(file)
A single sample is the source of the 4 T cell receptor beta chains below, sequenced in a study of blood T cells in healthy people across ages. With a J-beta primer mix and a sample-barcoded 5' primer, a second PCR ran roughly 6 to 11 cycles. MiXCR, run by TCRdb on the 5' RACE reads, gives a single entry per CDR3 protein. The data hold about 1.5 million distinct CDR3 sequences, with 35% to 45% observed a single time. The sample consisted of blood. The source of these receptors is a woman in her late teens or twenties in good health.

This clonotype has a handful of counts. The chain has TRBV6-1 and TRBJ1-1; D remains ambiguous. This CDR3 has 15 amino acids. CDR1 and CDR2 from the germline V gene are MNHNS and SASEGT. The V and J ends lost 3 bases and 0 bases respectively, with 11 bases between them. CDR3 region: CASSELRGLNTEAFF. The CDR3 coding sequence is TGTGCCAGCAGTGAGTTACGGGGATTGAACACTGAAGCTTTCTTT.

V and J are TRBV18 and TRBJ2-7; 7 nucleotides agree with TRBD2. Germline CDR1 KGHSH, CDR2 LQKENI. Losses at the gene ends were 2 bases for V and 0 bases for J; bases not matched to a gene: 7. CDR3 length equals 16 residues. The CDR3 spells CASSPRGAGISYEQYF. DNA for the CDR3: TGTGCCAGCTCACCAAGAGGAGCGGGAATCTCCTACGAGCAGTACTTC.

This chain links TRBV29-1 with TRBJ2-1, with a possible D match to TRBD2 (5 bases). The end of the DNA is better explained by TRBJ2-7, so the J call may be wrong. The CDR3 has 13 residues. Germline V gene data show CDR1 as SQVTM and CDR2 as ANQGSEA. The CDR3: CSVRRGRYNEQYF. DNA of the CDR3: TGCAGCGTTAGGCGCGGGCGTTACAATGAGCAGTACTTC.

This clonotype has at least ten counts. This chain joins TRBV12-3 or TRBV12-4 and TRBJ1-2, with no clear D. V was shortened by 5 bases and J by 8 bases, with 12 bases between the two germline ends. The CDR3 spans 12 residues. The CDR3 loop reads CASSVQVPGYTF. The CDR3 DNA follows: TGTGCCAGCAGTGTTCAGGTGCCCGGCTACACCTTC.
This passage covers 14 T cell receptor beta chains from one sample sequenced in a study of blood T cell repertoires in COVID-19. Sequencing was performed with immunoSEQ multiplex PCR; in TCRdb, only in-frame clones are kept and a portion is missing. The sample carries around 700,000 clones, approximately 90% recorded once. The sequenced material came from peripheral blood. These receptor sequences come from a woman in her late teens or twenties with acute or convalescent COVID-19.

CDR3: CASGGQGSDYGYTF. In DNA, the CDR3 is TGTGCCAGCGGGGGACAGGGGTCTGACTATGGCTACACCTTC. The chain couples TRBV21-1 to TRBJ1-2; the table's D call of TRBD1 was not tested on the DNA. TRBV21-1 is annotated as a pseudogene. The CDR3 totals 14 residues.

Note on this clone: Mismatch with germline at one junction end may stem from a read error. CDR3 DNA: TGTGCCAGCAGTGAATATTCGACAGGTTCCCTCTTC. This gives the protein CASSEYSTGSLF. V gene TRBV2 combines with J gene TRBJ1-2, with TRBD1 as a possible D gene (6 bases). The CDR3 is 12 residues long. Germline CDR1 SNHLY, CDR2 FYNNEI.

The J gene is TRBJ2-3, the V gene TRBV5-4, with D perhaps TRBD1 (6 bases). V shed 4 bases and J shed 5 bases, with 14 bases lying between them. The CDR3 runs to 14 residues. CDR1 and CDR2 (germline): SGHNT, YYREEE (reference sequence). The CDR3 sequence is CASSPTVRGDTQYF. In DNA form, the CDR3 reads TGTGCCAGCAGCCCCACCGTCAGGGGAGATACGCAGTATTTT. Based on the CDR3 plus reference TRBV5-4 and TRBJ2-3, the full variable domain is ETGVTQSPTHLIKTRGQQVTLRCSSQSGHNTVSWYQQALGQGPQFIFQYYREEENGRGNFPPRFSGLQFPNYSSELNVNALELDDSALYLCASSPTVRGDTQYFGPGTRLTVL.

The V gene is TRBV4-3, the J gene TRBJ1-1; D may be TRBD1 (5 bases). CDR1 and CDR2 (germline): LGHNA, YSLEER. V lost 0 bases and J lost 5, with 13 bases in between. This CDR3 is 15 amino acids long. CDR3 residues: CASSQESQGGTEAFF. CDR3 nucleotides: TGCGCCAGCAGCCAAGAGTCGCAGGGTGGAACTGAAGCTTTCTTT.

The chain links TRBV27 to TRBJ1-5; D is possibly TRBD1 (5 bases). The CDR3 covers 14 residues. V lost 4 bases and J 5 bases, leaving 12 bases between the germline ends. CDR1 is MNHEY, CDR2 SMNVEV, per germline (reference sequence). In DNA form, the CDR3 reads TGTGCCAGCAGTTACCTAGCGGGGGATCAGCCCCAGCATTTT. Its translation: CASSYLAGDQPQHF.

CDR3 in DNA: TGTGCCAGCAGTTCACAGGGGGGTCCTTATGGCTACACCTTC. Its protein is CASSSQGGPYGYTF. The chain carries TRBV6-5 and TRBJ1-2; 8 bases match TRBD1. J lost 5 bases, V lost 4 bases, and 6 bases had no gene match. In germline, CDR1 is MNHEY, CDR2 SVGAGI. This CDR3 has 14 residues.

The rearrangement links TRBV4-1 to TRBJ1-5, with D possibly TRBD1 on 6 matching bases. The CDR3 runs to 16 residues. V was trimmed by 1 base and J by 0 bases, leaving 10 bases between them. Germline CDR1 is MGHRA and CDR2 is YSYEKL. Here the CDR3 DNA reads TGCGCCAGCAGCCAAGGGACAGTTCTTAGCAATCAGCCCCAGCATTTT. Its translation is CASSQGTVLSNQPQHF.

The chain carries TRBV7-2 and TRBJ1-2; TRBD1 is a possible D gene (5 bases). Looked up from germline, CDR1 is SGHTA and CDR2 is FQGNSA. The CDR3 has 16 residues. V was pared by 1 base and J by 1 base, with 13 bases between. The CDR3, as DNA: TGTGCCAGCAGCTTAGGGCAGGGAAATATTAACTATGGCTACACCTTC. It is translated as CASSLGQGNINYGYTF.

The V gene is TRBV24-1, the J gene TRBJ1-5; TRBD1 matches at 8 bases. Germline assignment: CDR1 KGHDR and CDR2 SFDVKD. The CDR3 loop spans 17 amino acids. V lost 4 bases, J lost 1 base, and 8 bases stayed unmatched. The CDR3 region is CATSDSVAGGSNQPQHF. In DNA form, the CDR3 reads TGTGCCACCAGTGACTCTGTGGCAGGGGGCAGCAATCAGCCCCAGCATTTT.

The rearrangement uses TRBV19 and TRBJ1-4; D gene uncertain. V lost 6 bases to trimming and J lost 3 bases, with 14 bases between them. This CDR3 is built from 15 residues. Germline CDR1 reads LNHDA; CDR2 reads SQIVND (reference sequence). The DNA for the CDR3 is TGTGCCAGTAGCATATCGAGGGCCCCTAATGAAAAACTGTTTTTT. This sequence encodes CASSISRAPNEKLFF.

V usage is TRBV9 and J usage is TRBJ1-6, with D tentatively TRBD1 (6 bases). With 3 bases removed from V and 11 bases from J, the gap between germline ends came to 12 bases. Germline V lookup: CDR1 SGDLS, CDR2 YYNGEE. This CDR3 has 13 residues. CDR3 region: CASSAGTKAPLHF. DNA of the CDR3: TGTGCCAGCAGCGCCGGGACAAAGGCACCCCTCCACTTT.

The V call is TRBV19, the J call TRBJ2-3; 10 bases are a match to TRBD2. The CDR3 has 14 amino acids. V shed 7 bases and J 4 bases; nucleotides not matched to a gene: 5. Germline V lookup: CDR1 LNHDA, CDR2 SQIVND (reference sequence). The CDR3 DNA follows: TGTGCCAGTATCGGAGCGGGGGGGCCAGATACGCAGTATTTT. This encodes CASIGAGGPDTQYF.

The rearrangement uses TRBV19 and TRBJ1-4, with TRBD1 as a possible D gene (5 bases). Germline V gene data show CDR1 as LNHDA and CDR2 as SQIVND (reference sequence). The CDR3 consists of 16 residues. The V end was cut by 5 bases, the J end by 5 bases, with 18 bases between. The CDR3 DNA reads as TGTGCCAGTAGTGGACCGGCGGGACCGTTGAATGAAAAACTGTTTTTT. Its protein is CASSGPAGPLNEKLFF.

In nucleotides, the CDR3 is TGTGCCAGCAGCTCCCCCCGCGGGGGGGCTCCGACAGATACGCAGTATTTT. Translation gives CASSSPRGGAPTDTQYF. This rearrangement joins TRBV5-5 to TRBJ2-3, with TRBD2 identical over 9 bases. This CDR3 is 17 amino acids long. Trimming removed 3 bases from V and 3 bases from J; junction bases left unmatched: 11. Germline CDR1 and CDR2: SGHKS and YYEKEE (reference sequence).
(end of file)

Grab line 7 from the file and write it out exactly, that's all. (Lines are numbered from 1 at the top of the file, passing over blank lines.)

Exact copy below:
CDR3: CASGGQGSDYGYTF. In DNA, the CDR3 is TGTGCCAGCGGGGGACAGGGGTCTGACTATGGCTACACCTTC. The chain couples TRBV21-1 to TRBJ1-2; the table's D call of TRBD1 was not tested on the DNA. TRBV21-1 is annotated as a pseudogene. The CDR3 totals 14 residues.